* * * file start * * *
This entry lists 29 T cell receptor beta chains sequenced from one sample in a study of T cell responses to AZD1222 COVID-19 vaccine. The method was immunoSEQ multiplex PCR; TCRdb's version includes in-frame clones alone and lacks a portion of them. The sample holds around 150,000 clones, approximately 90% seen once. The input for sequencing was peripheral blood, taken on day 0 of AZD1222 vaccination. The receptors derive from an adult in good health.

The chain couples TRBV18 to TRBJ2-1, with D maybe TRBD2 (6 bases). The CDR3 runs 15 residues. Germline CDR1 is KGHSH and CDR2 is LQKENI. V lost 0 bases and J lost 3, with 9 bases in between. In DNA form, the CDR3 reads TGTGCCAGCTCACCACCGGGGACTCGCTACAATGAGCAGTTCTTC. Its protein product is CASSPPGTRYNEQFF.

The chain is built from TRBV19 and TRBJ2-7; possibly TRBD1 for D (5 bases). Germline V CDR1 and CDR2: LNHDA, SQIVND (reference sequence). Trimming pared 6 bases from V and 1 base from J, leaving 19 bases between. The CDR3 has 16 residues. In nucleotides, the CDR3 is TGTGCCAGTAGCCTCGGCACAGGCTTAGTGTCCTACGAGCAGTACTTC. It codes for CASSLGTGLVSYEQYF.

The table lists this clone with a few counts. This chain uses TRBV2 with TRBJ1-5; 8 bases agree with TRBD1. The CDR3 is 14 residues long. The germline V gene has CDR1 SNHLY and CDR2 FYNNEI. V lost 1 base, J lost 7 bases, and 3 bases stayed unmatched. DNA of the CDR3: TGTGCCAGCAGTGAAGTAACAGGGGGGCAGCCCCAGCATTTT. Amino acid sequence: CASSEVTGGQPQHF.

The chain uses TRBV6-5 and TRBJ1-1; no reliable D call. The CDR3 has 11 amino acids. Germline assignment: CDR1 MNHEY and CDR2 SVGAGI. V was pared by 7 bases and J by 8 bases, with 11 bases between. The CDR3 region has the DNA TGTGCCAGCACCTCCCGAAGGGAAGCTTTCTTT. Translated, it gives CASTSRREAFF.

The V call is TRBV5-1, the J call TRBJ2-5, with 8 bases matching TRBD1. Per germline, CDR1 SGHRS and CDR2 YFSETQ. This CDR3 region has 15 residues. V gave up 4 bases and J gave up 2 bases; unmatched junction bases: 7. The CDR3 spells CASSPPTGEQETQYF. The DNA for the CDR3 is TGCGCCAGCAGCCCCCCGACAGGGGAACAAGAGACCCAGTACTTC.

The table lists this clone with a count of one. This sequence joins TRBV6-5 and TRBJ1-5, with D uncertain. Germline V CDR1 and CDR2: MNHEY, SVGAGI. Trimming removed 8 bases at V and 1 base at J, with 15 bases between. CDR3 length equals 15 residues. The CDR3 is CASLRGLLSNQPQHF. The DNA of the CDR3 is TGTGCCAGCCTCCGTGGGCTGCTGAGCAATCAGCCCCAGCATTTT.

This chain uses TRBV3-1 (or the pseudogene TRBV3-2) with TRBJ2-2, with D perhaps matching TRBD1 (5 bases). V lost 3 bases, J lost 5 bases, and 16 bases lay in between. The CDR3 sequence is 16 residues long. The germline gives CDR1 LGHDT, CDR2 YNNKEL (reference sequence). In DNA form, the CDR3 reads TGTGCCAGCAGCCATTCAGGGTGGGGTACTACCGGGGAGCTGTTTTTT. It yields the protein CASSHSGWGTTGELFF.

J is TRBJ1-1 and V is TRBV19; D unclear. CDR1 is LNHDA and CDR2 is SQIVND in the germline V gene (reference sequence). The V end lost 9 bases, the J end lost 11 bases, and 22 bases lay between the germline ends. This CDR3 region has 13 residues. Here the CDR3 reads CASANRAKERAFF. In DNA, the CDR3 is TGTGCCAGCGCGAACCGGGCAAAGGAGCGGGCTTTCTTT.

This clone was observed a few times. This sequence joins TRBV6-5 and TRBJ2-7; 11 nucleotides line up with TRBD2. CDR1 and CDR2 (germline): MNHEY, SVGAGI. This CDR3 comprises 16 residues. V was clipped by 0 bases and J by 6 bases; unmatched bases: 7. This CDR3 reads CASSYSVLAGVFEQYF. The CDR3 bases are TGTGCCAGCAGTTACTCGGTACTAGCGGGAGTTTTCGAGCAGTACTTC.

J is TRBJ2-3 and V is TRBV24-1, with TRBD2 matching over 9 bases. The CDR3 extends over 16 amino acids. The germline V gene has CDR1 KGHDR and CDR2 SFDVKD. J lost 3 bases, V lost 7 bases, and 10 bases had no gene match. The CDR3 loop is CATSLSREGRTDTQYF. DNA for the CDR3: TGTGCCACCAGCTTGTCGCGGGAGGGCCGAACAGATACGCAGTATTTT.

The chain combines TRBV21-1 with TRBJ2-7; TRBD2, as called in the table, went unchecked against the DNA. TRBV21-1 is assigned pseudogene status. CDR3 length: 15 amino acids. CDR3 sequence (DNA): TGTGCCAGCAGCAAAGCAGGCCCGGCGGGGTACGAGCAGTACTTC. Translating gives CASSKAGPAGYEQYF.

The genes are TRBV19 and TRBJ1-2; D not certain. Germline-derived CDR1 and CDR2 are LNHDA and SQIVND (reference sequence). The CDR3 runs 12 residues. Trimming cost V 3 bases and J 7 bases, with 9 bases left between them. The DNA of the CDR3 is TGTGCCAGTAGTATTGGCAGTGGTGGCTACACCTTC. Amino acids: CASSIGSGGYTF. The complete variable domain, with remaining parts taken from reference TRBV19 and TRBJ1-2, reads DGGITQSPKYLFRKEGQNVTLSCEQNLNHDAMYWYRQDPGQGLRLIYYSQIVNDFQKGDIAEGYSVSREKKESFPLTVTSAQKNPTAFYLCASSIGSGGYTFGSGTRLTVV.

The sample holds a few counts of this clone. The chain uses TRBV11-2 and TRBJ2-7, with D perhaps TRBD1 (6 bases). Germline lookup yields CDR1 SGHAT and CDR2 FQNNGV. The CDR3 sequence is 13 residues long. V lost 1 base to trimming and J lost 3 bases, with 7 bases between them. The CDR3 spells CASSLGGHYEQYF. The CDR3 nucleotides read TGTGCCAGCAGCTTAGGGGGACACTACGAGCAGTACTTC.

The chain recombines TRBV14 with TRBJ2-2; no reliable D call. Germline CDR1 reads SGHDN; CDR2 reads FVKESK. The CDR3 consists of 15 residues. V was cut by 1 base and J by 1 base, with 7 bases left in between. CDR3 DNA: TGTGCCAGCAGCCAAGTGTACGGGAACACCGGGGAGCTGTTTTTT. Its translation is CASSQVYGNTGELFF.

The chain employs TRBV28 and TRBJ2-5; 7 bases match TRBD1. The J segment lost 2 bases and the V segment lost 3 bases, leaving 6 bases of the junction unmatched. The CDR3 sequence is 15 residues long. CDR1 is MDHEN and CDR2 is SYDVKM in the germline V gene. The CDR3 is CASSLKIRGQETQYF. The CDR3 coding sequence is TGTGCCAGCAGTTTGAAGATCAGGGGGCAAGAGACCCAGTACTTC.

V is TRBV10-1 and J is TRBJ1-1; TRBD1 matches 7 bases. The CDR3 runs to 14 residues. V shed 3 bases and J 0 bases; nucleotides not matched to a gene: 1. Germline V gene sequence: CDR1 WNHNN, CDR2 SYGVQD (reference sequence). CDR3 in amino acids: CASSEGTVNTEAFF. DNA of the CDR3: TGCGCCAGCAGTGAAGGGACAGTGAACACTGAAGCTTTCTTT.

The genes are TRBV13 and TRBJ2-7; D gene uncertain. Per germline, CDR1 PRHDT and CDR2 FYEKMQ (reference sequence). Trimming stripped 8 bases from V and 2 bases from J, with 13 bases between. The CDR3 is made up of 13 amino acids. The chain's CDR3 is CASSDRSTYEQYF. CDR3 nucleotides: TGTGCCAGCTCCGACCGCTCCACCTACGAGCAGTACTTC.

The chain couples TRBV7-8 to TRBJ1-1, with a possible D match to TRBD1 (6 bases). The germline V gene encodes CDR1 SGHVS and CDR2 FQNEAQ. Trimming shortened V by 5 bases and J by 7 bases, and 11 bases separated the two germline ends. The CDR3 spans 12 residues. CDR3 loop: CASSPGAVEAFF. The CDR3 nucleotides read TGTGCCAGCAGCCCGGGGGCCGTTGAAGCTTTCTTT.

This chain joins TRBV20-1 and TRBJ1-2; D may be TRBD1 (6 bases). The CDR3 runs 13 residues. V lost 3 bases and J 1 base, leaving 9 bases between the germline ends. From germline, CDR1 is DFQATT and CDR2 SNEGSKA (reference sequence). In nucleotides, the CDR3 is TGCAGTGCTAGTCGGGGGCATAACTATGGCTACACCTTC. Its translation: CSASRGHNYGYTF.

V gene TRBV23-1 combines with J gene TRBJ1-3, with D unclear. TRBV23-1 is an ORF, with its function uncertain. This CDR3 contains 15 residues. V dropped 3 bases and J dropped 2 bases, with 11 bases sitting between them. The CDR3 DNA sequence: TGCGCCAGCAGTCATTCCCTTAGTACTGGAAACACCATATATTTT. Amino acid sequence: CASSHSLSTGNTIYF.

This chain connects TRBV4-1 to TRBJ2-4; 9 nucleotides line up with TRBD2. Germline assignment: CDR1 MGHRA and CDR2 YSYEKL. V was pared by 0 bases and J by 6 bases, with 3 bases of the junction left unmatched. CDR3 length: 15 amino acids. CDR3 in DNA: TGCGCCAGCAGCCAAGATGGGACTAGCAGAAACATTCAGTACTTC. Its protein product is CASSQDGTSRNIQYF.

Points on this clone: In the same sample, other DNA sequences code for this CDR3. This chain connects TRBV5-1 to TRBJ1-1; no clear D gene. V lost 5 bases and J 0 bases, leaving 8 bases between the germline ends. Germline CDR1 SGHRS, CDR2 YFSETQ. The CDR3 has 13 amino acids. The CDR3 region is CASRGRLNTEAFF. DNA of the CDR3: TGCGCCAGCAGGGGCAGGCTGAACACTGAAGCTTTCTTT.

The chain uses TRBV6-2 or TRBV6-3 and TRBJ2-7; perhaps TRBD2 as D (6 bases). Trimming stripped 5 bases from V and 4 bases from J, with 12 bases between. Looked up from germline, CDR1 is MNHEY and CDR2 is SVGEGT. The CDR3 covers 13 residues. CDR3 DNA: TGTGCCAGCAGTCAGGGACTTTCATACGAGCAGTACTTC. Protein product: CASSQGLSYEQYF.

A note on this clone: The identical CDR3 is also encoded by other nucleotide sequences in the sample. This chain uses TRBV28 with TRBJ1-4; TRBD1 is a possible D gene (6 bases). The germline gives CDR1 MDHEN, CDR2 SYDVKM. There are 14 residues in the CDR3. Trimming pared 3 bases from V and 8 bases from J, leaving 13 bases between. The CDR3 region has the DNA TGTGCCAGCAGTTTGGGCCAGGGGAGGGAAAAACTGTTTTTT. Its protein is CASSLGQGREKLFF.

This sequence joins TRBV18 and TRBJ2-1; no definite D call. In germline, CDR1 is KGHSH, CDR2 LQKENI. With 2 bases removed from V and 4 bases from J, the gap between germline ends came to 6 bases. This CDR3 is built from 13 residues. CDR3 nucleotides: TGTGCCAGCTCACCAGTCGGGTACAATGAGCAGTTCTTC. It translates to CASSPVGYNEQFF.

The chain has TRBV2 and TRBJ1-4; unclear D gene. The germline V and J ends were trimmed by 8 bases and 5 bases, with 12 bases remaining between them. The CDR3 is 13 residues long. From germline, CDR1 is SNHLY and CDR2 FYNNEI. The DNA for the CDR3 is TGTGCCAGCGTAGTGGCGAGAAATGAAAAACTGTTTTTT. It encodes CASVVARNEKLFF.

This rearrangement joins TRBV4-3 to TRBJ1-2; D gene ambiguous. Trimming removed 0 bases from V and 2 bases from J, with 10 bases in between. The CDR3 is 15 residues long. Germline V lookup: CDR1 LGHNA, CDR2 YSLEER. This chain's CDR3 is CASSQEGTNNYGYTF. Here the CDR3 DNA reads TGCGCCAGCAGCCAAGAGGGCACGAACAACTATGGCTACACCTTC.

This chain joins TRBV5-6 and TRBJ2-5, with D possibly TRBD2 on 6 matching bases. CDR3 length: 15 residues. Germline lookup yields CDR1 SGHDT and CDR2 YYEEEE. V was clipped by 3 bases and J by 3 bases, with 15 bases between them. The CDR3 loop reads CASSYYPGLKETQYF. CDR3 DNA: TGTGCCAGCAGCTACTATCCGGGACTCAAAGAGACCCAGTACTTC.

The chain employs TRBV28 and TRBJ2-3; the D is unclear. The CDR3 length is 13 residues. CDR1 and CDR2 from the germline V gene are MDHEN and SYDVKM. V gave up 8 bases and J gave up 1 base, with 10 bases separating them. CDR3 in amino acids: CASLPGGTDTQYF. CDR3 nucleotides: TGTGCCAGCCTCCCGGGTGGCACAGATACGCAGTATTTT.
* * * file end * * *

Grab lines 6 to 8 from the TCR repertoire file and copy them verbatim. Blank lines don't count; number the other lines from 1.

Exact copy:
The V call is TRBV5-1, the J call TRBJ2-5, with 8 bases matching TRBD1. Per germline, CDR1 SGHRS and CDR2 YFSETQ. This CDR3 region has 15 residues. V gave up 4 bases and J gave up 2 bases; unmatched junction bases: 7. The CDR3 spells CASSPPTGEQETQYF. The DNA for the CDR3 is TGCGCCAGCAGCCCCCCGACAGGGGAACAAGAGACCCAGTACTTC.

The table lists this clone with a count of one. This sequence joins TRBV6-5 and TRBJ1-5, with D uncertain. Germline V CDR1 and CDR2: MNHEY, SVGAGI. Trimming removed 8 bases at V and 1 base at J, with 15 bases between. CDR3 length equals 15 residues. The CDR3 is CASLRGLLSNQPQHF. The DNA of the CDR3 is TGTGCCAGCCTCCGTGGGCTGCTGAGCAATCAGCCCCAGCATTTT.

This chain uses TRBV3-1 (or the pseudogene TRBV3-2) with TRBJ2-2, with D perhaps matching TRBD1 (5 bases). V lost 3 bases, J lost 5 bases, and 16 bases lay in between. The CDR3 sequence is 16 residues long. The germline gives CDR1 LGHDT, CDR2 YNNKEL (reference sequence). In DNA form, the CDR3 reads TGTGCCAGCAGCCATTCAGGGTGGGGTACTACCGGGGAGCTGTTTTTT. It yields the protein CASSHSGWGTTGELFF.